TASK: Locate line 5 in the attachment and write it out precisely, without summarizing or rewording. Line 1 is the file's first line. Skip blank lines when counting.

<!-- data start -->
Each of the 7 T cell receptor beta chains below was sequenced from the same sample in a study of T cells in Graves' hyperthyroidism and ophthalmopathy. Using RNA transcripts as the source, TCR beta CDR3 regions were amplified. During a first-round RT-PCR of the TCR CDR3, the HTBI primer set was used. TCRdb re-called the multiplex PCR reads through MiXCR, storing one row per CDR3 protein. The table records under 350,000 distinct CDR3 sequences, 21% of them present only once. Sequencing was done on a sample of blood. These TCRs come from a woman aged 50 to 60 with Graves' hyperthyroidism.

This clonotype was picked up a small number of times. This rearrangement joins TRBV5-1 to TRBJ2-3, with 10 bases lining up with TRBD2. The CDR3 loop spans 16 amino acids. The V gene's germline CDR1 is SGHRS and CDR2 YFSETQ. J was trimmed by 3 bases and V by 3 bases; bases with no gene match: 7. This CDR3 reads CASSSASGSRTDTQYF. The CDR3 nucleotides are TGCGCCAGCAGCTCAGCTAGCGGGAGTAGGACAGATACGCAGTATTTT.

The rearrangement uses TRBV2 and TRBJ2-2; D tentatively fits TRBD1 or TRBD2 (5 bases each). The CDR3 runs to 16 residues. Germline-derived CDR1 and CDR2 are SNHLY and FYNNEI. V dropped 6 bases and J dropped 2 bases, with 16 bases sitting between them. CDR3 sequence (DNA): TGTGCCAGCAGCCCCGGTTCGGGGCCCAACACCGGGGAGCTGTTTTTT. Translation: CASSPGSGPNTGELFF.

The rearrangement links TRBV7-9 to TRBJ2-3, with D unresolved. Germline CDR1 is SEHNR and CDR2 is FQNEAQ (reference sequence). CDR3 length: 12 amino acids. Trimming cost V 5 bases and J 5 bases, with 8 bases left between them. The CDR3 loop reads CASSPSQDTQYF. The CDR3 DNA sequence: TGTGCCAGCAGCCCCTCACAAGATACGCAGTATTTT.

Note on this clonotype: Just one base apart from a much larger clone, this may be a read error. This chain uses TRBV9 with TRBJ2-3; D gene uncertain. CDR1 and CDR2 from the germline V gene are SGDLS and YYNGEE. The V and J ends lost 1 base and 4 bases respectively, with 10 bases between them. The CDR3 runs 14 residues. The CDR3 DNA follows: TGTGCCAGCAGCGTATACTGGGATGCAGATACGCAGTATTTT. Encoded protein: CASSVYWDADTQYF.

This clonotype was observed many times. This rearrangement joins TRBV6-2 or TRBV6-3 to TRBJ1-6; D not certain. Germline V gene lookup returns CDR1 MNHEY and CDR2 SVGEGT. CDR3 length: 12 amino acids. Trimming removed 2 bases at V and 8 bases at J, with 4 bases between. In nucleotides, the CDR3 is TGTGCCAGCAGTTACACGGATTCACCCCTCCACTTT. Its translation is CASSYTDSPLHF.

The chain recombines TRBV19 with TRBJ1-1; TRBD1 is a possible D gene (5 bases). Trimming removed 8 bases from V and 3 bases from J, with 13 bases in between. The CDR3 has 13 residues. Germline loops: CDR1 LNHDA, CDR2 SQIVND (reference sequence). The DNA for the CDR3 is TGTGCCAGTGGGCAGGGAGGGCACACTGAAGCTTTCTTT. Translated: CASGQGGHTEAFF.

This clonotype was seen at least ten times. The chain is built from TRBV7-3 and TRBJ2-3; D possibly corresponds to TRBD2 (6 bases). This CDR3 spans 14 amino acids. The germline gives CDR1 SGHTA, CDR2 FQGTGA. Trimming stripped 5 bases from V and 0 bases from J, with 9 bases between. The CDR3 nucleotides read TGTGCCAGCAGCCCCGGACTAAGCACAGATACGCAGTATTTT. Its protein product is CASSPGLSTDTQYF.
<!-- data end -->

Note on this clonotype: Just one base apart from a much larger clone, this may be a read error. This chain uses TRBV9 with TRBJ2-3; D gene uncertain. CDR1 and CDR2 from the germline V gene are SGDLS and YYNGEE. The V and J ends lost 1 base and 4 bases respectively, with 10 bases between them. The CDR3 runs 14 residues. The CDR3 DNA follows: TGTGCCAGCAGCGTATACTGGGATGCAGATACGCAGTATTTT. Encoded protein: CASSVYWDADTQYF.